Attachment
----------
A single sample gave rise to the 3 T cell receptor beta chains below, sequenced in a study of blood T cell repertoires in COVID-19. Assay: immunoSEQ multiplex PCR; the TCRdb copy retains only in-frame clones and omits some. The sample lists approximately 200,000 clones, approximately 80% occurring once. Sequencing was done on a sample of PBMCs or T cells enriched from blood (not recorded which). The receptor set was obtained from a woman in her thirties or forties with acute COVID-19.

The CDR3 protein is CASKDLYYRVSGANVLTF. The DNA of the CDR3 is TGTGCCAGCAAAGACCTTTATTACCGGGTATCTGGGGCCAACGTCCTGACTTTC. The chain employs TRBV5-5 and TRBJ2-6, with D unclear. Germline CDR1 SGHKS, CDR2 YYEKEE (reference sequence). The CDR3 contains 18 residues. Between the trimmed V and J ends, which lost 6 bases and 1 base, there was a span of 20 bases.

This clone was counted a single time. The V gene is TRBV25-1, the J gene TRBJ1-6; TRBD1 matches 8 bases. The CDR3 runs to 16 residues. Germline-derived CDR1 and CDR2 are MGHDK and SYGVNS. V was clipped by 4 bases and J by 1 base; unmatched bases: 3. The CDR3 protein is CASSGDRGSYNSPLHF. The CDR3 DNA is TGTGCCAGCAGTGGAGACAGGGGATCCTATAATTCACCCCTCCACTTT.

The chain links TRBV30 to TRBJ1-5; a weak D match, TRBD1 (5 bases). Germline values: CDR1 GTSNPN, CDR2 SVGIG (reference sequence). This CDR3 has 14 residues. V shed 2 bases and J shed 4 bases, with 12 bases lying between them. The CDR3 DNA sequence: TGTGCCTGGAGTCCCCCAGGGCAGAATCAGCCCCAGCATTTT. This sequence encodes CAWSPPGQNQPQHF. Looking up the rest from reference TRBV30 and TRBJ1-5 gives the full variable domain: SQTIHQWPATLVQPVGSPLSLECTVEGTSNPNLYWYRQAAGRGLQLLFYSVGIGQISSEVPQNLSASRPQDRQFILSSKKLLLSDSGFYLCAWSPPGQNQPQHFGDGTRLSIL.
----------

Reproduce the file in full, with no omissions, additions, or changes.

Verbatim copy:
A single sample gave rise to the 3 T cell receptor beta chains below, sequenced in a study of blood T cell repertoires in COVID-19. Assay: immunoSEQ multiplex PCR; the TCRdb copy retains only in-frame clones and omits some. The sample lists approximately 200,000 clones, approximately 80% occurring once. Sequencing was done on a sample of PBMCs or T cells enriched from blood (not recorded which). The receptor set was obtained from a woman in her thirties or forties with acute COVID-19.

The CDR3 protein is CASKDLYYRVSGANVLTF. The DNA of the CDR3 is TGTGCCAGCAAAGACCTTTATTACCGGGTATCTGGGGCCAACGTCCTGACTTTC. The chain employs TRBV5-5 and TRBJ2-6, with D unclear. Germline CDR1 SGHKS, CDR2 YYEKEE (reference sequence). The CDR3 contains 18 residues. Between the trimmed V and J ends, which lost 6 bases and 1 base, there was a span of 20 bases.

This clone was counted a single time. The V gene is TRBV25-1, the J gene TRBJ1-6; TRBD1 matches 8 bases. The CDR3 runs to 16 residues. Germline-derived CDR1 and CDR2 are MGHDK and SYGVNS. V was clipped by 4 bases and J by 1 base; unmatched bases: 3. The CDR3 protein is CASSGDRGSYNSPLHF. The CDR3 DNA is TGTGCCAGCAGTGGAGACAGGGGATCCTATAATTCACCCCTCCACTTT.

The chain links TRBV30 to TRBJ1-5; a weak D match, TRBD1 (5 bases). Germline values: CDR1 GTSNPN, CDR2 SVGIG (reference sequence). This CDR3 has 14 residues. V shed 2 bases and J shed 4 bases, with 12 bases lying between them. The CDR3 DNA sequence: TGTGCCTGGAGTCCCCCAGGGCAGAATCAGCCCCAGCATTTT. This sequence encodes CAWSPPGQNQPQHF. Looking up the rest from reference TRBV30 and TRBJ1-5 gives the full variable domain: SQTIHQWPATLVQPVGSPLSLECTVEGTSNPNLYWYRQAAGRGLQLLFYSVGIGQISSEVPQNLSASRPQDRQFILSSKKLLLSDSGFYLCAWSPPGQNQPQHFGDGTRLSIL.